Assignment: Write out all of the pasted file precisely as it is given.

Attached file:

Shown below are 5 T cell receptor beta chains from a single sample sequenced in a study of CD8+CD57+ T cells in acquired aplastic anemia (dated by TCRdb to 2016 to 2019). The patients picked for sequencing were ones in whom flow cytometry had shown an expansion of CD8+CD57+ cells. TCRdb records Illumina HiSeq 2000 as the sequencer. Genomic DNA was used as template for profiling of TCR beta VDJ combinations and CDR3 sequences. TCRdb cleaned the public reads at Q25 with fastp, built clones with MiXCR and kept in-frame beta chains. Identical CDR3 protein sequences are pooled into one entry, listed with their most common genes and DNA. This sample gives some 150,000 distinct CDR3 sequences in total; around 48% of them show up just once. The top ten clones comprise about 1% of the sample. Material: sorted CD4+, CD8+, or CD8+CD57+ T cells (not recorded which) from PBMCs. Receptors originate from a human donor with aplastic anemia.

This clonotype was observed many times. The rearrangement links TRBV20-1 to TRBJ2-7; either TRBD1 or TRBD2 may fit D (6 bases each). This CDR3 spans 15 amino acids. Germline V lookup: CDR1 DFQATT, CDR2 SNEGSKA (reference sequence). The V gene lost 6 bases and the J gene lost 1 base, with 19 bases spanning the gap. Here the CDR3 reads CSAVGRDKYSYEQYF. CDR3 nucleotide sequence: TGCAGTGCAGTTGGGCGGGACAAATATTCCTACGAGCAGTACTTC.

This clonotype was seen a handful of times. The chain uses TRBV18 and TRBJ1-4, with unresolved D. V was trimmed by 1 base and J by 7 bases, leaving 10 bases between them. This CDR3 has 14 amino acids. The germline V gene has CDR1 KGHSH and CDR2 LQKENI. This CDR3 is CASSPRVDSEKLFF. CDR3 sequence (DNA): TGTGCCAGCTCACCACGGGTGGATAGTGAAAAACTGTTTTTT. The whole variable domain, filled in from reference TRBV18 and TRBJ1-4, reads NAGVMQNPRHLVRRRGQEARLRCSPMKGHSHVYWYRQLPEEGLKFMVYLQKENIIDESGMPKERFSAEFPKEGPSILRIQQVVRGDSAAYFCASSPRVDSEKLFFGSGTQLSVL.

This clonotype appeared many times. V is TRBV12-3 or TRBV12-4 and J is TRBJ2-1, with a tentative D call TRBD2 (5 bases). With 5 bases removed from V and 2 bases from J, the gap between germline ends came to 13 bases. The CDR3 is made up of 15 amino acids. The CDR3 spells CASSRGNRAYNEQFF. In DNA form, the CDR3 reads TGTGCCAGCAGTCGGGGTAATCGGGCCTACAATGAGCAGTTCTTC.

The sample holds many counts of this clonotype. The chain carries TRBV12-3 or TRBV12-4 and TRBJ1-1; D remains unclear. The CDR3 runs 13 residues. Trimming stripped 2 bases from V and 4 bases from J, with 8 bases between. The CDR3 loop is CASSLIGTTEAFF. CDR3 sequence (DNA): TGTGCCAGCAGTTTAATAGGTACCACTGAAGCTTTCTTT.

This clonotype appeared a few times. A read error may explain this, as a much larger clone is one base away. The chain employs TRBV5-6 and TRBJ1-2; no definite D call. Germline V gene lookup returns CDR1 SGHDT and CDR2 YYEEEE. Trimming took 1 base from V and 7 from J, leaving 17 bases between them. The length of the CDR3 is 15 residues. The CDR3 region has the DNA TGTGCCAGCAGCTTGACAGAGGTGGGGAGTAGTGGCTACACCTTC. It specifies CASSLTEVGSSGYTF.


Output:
Shown below are 5 T cell receptor beta chains from a single sample sequenced in a study of CD8+CD57+ T cells in acquired aplastic anemia (dated by TCRdb to 2016 to 2019). The patients picked for sequencing were ones in whom flow cytometry had shown an expansion of CD8+CD57+ cells. TCRdb records Illumina HiSeq 2000 as the sequencer. Genomic DNA was used as template for profiling of TCR beta VDJ combinations and CDR3 sequences. TCRdb cleaned the public reads at Q25 with fastp, built clones with MiXCR and kept in-frame beta chains. Identical CDR3 protein sequences are pooled into one entry, listed with their most common genes and DNA. This sample gives some 150,000 distinct CDR3 sequences in total; around 48% of them show up just once. The top ten clones comprise about 1% of the sample. Material: sorted CD4+, CD8+, or CD8+CD57+ T cells (not recorded which) from PBMCs. Receptors originate from a human donor with aplastic anemia.

This clonotype was observed many times. The rearrangement links TRBV20-1 to TRBJ2-7; either TRBD1 or TRBD2 may fit D (6 bases each). This CDR3 spans 15 amino acids. Germline V lookup: CDR1 DFQATT, CDR2 SNEGSKA (reference sequence). The V gene lost 6 bases and the J gene lost 1 base, with 19 bases spanning the gap. Here the CDR3 reads CSAVGRDKYSYEQYF. CDR3 nucleotide sequence: TGCAGTGCAGTTGGGCGGGACAAATATTCCTACGAGCAGTACTTC.

This clonotype was seen a handful of times. The chain uses TRBV18 and TRBJ1-4, with unresolved D. V was trimmed by 1 base and J by 7 bases, leaving 10 bases between them. This CDR3 has 14 amino acids. The germline V gene has CDR1 KGHSH and CDR2 LQKENI. This CDR3 is CASSPRVDSEKLFF. CDR3 sequence (DNA): TGTGCCAGCTCACCACGGGTGGATAGTGAAAAACTGTTTTTT. The whole variable domain, filled in from reference TRBV18 and TRBJ1-4, reads NAGVMQNPRHLVRRRGQEARLRCSPMKGHSHVYWYRQLPEEGLKFMVYLQKENIIDESGMPKERFSAEFPKEGPSILRIQQVVRGDSAAYFCASSPRVDSEKLFFGSGTQLSVL.

This clonotype appeared many times. V is TRBV12-3 or TRBV12-4 and J is TRBJ2-1, with a tentative D call TRBD2 (5 bases). With 5 bases removed from V and 2 bases from J, the gap between germline ends came to 13 bases. The CDR3 is made up of 15 amino acids. The CDR3 spells CASSRGNRAYNEQFF. In DNA form, the CDR3 reads TGTGCCAGCAGTCGGGGTAATCGGGCCTACAATGAGCAGTTCTTC.

The sample holds many counts of this clonotype. The chain carries TRBV12-3 or TRBV12-4 and TRBJ1-1; D remains unclear. The CDR3 runs 13 residues. Trimming stripped 2 bases from V and 4 bases from J, with 8 bases between. The CDR3 loop is CASSLIGTTEAFF. CDR3 sequence (DNA): TGTGCCAGCAGTTTAATAGGTACCACTGAAGCTTTCTTT.

This clonotype appeared a few times. A read error may explain this, as a much larger clone is one base away. The chain employs TRBV5-6 and TRBJ1-2; no definite D call. Germline V gene lookup returns CDR1 SGHDT and CDR2 YYEEEE. Trimming took 1 base from V and 7 from J, leaving 17 bases between them. The length of the CDR3 is 15 residues. The CDR3 region has the DNA TGTGCCAGCAGCTTGACAGAGGTGGGGAGTAGTGGCTACACCTTC. It specifies CASSLTEVGSSGYTF.